Ph.D. student Colin Bell will be presenting the following poster at the American Ecological Engineering Society meeting this week in Syracuse, New York.
Using Watershed Modeling to Optimize Management of Urban Stormwater to Control Stream Nitrogen
Dr. Sara McMillan
Dr. Christina Tague
Dr. Anne Jefferson
Dr. Sandra Clinton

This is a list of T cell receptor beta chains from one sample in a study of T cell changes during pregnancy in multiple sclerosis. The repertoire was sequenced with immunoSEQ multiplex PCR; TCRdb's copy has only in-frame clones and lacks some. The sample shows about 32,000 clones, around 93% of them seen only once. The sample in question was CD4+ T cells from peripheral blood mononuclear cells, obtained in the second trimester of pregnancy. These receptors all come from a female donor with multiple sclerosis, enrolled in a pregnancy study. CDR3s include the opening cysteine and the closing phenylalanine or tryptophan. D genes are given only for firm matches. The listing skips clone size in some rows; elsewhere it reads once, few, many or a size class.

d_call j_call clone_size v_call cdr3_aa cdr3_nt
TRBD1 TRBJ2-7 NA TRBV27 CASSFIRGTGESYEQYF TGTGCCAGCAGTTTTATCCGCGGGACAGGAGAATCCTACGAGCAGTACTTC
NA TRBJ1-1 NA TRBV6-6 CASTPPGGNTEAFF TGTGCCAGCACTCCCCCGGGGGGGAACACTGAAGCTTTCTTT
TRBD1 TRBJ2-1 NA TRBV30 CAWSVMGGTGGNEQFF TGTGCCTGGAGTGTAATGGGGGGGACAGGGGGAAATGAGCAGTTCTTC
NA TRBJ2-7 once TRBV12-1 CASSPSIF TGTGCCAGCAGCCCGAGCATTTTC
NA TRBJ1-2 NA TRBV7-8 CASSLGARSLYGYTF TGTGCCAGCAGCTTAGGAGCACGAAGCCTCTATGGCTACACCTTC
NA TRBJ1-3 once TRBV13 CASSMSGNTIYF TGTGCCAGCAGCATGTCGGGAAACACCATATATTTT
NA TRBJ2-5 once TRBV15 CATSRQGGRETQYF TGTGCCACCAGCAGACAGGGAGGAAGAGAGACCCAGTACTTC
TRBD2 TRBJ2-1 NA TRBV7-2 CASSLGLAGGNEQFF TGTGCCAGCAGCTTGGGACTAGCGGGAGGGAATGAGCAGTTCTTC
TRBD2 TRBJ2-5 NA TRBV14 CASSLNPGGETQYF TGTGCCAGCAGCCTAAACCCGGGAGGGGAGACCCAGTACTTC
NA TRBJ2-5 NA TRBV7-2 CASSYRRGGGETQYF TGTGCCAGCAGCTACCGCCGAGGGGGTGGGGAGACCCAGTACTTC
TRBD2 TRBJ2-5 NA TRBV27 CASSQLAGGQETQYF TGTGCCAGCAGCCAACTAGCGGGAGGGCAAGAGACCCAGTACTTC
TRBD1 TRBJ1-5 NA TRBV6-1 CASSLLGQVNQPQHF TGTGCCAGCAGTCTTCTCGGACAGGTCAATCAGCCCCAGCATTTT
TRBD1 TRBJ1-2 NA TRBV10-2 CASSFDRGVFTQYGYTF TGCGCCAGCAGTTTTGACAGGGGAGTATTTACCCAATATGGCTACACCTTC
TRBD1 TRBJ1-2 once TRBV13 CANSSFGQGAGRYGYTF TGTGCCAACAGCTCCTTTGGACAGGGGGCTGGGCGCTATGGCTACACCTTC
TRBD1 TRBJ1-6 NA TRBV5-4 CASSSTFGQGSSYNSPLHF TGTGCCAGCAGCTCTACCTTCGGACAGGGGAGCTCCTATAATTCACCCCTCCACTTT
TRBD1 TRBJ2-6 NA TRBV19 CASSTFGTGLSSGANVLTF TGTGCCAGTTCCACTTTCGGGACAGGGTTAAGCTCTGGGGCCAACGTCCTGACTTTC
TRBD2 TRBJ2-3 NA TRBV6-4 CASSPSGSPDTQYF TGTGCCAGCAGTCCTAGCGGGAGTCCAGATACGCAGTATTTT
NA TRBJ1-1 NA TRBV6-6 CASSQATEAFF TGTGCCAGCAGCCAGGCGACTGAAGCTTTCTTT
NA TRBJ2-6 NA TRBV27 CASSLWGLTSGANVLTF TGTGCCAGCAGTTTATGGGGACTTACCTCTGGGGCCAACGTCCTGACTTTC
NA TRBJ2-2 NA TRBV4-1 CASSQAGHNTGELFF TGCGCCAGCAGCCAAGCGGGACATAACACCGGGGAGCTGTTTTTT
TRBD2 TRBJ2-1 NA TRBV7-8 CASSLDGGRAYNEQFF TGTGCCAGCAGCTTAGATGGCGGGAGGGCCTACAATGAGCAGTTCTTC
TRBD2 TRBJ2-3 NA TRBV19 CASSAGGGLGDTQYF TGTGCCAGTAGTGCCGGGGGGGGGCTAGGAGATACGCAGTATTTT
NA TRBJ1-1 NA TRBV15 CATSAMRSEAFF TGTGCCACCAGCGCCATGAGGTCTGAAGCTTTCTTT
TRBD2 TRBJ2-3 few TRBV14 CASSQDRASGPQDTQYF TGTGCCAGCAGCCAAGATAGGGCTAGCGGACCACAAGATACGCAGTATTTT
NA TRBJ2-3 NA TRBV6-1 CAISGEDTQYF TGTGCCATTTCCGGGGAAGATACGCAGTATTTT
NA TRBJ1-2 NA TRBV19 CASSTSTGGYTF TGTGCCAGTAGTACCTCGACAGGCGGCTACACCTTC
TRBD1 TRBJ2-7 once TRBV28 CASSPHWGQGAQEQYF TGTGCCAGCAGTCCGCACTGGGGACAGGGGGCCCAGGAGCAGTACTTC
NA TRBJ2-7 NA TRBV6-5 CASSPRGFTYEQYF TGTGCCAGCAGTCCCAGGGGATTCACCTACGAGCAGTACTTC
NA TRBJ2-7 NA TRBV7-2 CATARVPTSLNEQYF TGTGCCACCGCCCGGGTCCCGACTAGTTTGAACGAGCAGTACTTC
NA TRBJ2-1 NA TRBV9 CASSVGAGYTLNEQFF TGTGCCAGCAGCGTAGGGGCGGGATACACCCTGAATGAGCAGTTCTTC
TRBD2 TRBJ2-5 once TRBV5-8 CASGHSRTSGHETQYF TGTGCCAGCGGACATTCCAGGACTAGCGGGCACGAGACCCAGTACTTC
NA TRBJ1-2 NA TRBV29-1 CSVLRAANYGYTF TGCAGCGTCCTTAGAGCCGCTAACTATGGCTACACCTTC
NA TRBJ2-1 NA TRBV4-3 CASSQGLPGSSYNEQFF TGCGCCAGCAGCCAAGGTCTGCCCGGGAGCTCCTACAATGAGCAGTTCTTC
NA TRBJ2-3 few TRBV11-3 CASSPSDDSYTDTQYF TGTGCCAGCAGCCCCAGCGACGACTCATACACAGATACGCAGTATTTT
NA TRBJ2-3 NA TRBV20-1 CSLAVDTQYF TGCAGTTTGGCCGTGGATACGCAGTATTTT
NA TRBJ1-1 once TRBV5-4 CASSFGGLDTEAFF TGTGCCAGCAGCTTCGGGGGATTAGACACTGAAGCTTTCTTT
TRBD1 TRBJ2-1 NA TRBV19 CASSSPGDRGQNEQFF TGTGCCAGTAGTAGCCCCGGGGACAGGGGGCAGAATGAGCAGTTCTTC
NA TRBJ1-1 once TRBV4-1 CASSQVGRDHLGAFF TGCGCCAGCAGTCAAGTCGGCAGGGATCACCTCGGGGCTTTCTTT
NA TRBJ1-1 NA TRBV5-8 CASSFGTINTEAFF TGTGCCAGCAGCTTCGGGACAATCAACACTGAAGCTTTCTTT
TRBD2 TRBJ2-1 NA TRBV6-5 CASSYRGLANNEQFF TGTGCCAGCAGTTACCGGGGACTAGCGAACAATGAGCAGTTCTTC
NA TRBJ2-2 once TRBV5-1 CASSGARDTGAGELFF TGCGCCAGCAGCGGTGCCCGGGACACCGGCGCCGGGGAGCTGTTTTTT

Urban infrastructure expansion causes the alteration of hydrologic and nutrient regimes, elevating nitrogen (N) concentrations in the streams that receive stormwater runoff. The inclusion of stormwater Best Management Practices (BMPs) in urban watersheds has been found to help ameliorate these problems by retaining water and reducing N concentrations through denitrification and uptake. The Regional Hydro-Ecological Simulation System (RHESSys) is currently being used to test the impact of different BMP implementation strategies and fertilizer application regimes to simulate their effects on instream N in an urbanizing, residential watershed in Charlotte, NC. RHESSys is a distributed, process-based model that simulates natural and anthropogenic N and carbon (C) sources, processing and export. Watershed characterization of two watersheds with contrasting land uses (suburban and forested), along with field monitoring of instream and BMP water chemistry is currently being completed. This will allow us to parameterize the influences of existing BMPs on instream N concentrations, and allow RHESSys to scale up their observed functionality. RHESSys will test multiple, spatially-explicit scenarios to identify the combination of N loading and BMP treatment that minimizes aquatic ecosystem degradation so that land developers can urbanize responsibly.